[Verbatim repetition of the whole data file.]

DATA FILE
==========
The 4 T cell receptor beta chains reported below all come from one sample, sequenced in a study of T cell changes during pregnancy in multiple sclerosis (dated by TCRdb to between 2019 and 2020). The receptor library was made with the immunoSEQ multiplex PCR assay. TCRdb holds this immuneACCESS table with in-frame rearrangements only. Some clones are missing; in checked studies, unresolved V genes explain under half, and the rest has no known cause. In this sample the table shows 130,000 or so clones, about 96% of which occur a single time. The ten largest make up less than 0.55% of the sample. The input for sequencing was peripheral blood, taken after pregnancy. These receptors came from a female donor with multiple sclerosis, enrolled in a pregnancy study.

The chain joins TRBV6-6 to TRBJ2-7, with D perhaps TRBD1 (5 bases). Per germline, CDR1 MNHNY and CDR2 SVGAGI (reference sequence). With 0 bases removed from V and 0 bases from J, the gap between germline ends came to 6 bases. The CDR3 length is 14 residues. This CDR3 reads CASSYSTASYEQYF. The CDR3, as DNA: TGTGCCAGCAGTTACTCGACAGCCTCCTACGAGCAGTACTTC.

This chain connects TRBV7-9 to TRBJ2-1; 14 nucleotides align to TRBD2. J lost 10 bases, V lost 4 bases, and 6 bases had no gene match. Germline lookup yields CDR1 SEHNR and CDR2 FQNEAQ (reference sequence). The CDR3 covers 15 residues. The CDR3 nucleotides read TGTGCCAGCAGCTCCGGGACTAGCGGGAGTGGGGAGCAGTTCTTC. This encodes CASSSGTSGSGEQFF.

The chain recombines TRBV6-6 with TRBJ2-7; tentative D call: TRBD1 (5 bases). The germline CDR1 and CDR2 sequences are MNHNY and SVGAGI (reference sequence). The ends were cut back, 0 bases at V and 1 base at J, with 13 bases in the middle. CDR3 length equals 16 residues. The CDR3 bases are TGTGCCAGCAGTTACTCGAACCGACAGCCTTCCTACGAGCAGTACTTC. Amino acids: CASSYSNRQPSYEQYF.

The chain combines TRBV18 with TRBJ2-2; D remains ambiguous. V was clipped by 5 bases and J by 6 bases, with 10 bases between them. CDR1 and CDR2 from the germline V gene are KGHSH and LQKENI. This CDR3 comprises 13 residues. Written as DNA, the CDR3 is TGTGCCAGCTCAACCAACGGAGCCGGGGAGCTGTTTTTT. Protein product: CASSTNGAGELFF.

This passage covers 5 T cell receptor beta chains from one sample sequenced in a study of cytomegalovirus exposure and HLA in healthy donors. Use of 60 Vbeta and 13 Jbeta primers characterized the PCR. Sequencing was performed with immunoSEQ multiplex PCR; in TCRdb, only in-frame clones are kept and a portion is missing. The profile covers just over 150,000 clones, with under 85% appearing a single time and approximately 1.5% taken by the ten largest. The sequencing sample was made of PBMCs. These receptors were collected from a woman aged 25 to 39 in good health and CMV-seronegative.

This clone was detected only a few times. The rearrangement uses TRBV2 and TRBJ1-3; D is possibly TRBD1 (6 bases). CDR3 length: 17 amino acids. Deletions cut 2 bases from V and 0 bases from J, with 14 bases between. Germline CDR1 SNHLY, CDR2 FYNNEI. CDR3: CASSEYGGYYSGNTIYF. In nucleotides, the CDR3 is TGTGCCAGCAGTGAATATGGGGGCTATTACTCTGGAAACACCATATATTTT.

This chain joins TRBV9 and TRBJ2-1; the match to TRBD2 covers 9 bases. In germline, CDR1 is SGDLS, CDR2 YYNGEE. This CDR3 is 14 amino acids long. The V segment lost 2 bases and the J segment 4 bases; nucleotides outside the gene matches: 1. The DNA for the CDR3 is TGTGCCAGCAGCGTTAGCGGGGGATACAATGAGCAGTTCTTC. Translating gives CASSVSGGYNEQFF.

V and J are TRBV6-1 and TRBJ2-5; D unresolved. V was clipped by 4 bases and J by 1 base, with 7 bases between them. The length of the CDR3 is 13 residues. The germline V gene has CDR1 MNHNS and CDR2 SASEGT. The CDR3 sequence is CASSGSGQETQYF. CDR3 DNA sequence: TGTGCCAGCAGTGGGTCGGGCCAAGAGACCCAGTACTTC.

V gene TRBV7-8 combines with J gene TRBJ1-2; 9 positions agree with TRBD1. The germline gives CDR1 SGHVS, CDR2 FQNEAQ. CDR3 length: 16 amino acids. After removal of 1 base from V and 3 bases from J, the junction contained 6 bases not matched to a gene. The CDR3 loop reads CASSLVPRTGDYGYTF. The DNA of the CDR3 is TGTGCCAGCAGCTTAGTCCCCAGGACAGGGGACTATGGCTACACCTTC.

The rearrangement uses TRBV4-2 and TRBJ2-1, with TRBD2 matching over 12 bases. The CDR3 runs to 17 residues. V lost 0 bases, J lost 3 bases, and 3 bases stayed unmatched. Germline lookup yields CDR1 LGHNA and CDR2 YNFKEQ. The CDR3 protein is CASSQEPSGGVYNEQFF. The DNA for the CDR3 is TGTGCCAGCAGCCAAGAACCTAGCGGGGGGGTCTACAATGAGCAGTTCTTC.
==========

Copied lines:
The 4 T cell receptor beta chains reported below all come from one sample, sequenced in a study of T cell changes during pregnancy in multiple sclerosis (dated by TCRdb to between 2019 and 2020). The receptor library was made with the immunoSEQ multiplex PCR assay. TCRdb holds this immuneACCESS table with in-frame rearrangements only. Some clones are missing; in checked studies, unresolved V genes explain under half, and the rest has no known cause. In this sample the table shows 130,000 or so clones, about 96% of which occur a single time. The ten largest make up less than 0.55% of the sample. The input for sequencing was peripheral blood, taken after pregnancy. These receptors came from a female donor with multiple sclerosis, enrolled in a pregnancy study.

The chain joins TRBV6-6 to TRBJ2-7, with D perhaps TRBD1 (5 bases). Per germline, CDR1 MNHNY and CDR2 SVGAGI (reference sequence). With 0 bases removed from V and 0 bases from J, the gap between germline ends came to 6 bases. The CDR3 length is 14 residues. This CDR3 reads CASSYSTASYEQYF. The CDR3, as DNA: TGTGCCAGCAGTTACTCGACAGCCTCCTACGAGCAGTACTTC.

This chain connects TRBV7-9 to TRBJ2-1; 14 nucleotides align to TRBD2. J lost 10 bases, V lost 4 bases, and 6 bases had no gene match. Germline lookup yields CDR1 SEHNR and CDR2 FQNEAQ (reference sequence). The CDR3 covers 15 residues. The CDR3 nucleotides read TGTGCCAGCAGCTCCGGGACTAGCGGGAGTGGGGAGCAGTTCTTC. This encodes CASSSGTSGSGEQFF.

The chain recombines TRBV6-6 with TRBJ2-7; tentative D call: TRBD1 (5 bases). The germline CDR1 and CDR2 sequences are MNHNY and SVGAGI (reference sequence). The ends were cut back, 0 bases at V and 1 base at J, with 13 bases in the middle. CDR3 length equals 16 residues. The CDR3 bases are TGTGCCAGCAGTTACTCGAACCGACAGCCTTCCTACGAGCAGTACTTC. Amino acids: CASSYSNRQPSYEQYF.

The chain combines TRBV18 with TRBJ2-2; D remains ambiguous. V was clipped by 5 bases and J by 6 bases, with 10 bases between them. CDR1 and CDR2 from the germline V gene are KGHSH and LQKENI. This CDR3 comprises 13 residues. Written as DNA, the CDR3 is TGTGCCAGCTCAACCAACGGAGCCGGGGAGCTGTTTTTT. Protein product: CASSTNGAGELFF.

This passage covers 5 T cell receptor beta chains from one sample sequenced in a study of cytomegalovirus exposure and HLA in healthy donors. Use of 60 Vbeta and 13 Jbeta primers characterized the PCR. Sequencing was performed with immunoSEQ multiplex PCR; in TCRdb, only in-frame clones are kept and a portion is missing. The profile covers just over 150,000 clones, with under 85% appearing a single time and approximately 1.5% taken by the ten largest. The sequencing sample was made of PBMCs. These receptors were collected from a woman aged 25 to 39 in good health and CMV-seronegative.

This clone was detected only a few times. The rearrangement uses TRBV2 and TRBJ1-3; D is possibly TRBD1 (6 bases). CDR3 length: 17 amino acids. Deletions cut 2 bases from V and 0 bases from J, with 14 bases between. Germline CDR1 SNHLY, CDR2 FYNNEI. CDR3: CASSEYGGYYSGNTIYF. In nucleotides, the CDR3 is TGTGCCAGCAGTGAATATGGGGGCTATTACTCTGGAAACACCATATATTTT.

This chain joins TRBV9 and TRBJ2-1; the match to TRBD2 covers 9 bases. In germline, CDR1 is SGDLS, CDR2 YYNGEE. This CDR3 is 14 amino acids long. The V segment lost 2 bases and the J segment 4 bases; nucleotides outside the gene matches: 1. The DNA for the CDR3 is TGTGCCAGCAGCGTTAGCGGGGGATACAATGAGCAGTTCTTC. Translating gives CASSVSGGYNEQFF.

V and J are TRBV6-1 and TRBJ2-5; D unresolved. V was clipped by 4 bases and J by 1 base, with 7 bases between them. The length of the CDR3 is 13 residues. The germline V gene has CDR1 MNHNS and CDR2 SASEGT. The CDR3 sequence is CASSGSGQETQYF. CDR3 DNA sequence: TGTGCCAGCAGTGGGTCGGGCCAAGAGACCCAGTACTTC.

V gene TRBV7-8 combines with J gene TRBJ1-2; 9 positions agree with TRBD1. The germline gives CDR1 SGHVS, CDR2 FQNEAQ. CDR3 length: 16 amino acids. After removal of 1 base from V and 3 bases from J, the junction contained 6 bases not matched to a gene. The CDR3 loop reads CASSLVPRTGDYGYTF. The DNA of the CDR3 is TGTGCCAGCAGCTTAGTCCCCAGGACAGGGGACTATGGCTACACCTTC.

The rearrangement uses TRBV4-2 and TRBJ2-1, with TRBD2 matching over 12 bases. The CDR3 runs to 17 residues. V lost 0 bases, J lost 3 bases, and 3 bases stayed unmatched. Germline lookup yields CDR1 LGHNA and CDR2 YNFKEQ. The CDR3 protein is CASSQEPSGGVYNEQFF. The DNA for the CDR3 is TGTGCCAGCAGCCAAGAACCTAGCGGGGGGGTCTACAATGAGCAGTTCTTC.